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J'ai regardé le premier épisode de la série The Newsroom, actuellement diffusée sur HBO, et - sans avoir réellement accroché aux personnages ou à l'histoire - j'ai tout de même bien apprécié ce petit moment :

La vidéo est constamment retirée de YouTube et ne peut être intégrée sur des sites tiers donc en voici une version kinétique :

[Jenny]
Hi, my name is Jenny, I’m a sophomore and this for all three of you. Can you say in one sentence or less – what – (laughing in background) you know what I mean: “Can you say why America is the greatest country in the world?”

[Emily Kathleen A. Mortimer - As Sharon]
Diversity and opportunity.

[Debate Moderator]
Louis?

[Louis]
Ah freedom and freedom, so let’s keep it that way.

[Debate Moderator]
Will?

[Jeffrey Warren "Jeff" Daniels As Will]
The New York Jets.

[audience laughs]

[Debate Moderator]
No, I’m gonna hold you to an answer on that. What makes America the greatest country in the world?

[Jeff Daniels]
Well, Louis and Sharon said it. Diversity and opportunity and freedom and freedom.

(audience member holds notebook)
IT’S NOT. BUT IT CAN BE.

[Debate Moderator]
I’m not letting you go back to the airport without answering the question.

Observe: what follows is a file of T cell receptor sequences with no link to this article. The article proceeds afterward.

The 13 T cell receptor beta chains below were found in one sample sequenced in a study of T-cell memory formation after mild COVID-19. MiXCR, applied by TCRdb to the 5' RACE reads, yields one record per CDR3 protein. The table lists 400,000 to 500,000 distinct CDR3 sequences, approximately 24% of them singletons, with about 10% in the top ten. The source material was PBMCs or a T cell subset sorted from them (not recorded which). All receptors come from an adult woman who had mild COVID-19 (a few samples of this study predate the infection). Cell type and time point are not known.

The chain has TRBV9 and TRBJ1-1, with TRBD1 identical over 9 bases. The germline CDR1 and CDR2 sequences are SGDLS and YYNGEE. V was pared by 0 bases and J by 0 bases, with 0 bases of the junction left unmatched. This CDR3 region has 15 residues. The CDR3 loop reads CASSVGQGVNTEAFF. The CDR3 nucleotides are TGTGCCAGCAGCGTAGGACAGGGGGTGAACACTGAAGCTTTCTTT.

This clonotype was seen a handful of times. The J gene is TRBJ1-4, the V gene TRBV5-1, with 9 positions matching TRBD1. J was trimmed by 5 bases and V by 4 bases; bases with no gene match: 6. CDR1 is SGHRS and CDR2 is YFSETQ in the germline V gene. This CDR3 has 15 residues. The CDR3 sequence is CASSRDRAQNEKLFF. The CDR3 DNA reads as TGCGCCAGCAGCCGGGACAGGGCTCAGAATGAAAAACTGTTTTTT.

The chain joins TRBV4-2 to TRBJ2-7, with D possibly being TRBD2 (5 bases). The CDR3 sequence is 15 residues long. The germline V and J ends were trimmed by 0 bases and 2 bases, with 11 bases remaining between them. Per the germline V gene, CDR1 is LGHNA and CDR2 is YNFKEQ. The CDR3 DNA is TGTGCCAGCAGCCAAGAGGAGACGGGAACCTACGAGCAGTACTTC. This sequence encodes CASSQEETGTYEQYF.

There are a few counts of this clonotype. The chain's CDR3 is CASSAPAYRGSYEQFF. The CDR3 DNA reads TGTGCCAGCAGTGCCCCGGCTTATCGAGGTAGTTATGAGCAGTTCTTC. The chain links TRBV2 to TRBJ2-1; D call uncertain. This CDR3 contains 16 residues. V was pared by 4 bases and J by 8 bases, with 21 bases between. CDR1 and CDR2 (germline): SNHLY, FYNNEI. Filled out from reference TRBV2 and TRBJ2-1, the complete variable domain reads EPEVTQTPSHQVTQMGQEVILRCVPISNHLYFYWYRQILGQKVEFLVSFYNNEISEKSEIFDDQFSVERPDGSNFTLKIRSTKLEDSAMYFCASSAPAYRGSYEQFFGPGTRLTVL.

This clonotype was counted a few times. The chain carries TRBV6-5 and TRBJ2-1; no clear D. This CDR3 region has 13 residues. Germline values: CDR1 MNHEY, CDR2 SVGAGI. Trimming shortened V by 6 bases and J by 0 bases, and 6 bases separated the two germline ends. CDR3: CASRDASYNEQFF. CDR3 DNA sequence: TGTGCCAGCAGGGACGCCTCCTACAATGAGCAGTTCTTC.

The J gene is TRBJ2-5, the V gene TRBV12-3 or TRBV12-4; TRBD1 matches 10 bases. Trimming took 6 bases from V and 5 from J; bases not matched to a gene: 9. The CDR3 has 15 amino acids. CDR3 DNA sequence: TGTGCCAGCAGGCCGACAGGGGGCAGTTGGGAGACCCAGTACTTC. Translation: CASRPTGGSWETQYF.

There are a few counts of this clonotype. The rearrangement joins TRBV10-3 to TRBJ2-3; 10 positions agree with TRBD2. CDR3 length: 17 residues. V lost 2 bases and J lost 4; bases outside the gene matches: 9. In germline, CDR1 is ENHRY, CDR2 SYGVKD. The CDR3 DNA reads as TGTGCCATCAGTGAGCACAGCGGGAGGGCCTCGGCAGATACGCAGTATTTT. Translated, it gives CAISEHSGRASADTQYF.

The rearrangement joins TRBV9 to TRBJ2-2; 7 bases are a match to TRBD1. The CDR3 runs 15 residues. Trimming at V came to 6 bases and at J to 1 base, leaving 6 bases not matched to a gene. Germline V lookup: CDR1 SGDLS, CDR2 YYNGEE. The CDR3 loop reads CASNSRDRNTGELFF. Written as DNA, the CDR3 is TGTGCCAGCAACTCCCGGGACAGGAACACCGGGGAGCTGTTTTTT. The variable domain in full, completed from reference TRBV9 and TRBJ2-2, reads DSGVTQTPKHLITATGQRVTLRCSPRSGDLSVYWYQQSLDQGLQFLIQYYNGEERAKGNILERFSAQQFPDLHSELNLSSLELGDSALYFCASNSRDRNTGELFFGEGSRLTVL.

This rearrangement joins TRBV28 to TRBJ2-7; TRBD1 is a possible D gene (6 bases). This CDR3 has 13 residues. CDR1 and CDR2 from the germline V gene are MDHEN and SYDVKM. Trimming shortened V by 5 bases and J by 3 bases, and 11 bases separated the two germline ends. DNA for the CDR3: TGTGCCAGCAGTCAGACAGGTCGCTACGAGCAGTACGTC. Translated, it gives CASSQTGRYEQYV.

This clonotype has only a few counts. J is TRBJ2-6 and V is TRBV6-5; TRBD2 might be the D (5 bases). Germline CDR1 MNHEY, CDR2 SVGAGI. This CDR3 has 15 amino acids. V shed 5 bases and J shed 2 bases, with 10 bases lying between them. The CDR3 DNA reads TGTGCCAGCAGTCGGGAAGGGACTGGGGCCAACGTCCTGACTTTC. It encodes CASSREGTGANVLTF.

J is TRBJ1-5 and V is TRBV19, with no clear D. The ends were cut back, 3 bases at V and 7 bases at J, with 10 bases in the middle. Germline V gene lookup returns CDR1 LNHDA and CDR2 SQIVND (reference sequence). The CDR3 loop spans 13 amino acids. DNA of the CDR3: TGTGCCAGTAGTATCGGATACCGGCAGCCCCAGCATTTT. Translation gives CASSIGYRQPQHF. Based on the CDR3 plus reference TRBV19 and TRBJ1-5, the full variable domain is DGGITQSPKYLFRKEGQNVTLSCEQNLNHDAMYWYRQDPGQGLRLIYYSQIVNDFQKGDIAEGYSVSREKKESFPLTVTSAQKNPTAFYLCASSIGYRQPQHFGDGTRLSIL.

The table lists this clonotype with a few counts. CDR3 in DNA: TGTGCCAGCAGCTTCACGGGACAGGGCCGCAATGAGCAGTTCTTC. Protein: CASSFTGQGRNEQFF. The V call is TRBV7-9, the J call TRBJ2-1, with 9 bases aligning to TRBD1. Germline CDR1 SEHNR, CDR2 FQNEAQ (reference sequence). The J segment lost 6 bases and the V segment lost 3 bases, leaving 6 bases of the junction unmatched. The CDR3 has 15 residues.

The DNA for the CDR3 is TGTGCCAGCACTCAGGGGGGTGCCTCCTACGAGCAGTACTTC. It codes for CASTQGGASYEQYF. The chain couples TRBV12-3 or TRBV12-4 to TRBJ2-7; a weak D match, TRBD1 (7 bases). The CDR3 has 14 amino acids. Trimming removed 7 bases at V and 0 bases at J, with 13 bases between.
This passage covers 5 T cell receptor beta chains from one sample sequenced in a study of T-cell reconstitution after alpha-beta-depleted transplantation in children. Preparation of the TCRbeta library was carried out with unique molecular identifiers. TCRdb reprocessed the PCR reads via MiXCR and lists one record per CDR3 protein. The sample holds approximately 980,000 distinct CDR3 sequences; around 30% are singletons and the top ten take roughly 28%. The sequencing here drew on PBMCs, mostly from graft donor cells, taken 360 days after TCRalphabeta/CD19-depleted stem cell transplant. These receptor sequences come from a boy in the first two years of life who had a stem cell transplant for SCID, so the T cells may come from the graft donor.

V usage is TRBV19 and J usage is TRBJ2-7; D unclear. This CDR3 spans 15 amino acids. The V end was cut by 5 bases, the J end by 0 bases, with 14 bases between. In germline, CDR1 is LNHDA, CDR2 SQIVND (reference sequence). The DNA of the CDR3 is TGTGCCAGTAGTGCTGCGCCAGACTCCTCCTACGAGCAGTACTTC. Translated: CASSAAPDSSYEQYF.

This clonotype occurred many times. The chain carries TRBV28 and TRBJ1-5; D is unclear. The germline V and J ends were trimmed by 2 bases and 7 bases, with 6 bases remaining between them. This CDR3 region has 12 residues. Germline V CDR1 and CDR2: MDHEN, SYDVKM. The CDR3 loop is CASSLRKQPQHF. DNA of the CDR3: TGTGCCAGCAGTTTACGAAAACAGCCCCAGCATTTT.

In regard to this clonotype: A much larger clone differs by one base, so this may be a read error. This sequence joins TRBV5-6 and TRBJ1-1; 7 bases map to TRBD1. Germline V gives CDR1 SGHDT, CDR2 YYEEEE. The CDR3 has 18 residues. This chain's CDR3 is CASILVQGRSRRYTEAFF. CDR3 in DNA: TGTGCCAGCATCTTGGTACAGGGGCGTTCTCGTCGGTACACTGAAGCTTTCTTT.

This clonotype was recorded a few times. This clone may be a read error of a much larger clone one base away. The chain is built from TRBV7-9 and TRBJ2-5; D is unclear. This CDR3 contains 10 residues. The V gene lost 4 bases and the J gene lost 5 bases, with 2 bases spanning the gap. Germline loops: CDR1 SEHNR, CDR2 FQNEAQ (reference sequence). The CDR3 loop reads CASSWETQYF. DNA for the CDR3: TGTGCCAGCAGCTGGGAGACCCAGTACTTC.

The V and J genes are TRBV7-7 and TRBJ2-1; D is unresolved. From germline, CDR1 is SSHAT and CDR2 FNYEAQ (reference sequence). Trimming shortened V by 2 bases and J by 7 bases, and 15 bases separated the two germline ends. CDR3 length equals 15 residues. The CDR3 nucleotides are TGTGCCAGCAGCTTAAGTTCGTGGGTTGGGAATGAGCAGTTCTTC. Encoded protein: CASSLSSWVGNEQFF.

[Will]
Well, our Constitution is a masterpiece. James Madison was a genius. The Declaration of Independence is for me the single greatest piece of American writing.

[Will]
You don’t look satisfied.

[Debate Moderator]
One’s a set of laws and the other is a declaration of war. I want a human moment from you.

IT’S NOT

[Debate Moderator]
What about the people? Why is it?

[Will]
It’s NOT the greatest country in the world, Professor. That’s my answer.

[Debate Moderator]
You’re saying?

[Will]
Yes.

[Debate Moderator]
Let’s talk about...

[Will (Speaking to Sharon]
Fine. Sharon, the NEA is a loser. Yeah, it accounts for a penny out of our paycheck, but he gets to hit you with it anytime he wants. It doesn’t cost money. It costs votes. It costs airtime. And column inches. You know why people don’t like liberals? Because they lose. If liberals are so fuckin’ smart then how come they lose so goddamn always?

[Sharon]
Hey!

[Will (to Lewis]
And with a straight face, you’re gonna sit there and tell students that America is so star-spangled awesome that we’re the only ones in the world who have freedom? Canada has freedom. Japan has freedom. The U.K. France. Italy. Germany. Spain. Australia. BELGIUM has freedom. (laughs) Two hundred and seven sovereign states in the world, like, a hundred and eighty of them have freedom.

[Debate Moderator]
All right...

[Will]
And you, Sorority Girl, just in case you accidentally wander into a voting booth one day, there’s some things you should know. One of them is there’s absolutely no evidence to support the statement that we’re the greatest country in the world. We’re seventh in literacy. Twenty-seventh in math. Twenty-second in science. Forty-ninth in life expectancy. A hundred and seventy-eighth in infant mortality. Third in median household income. Number four in labor force and number four in exports. We lead the world in only three categories: Number of incarcerated citizens per capita, number of adults who believe angels are real, and defense spending, where we spend more than the next twenty-six countries combined, twenty-five of whom are allies.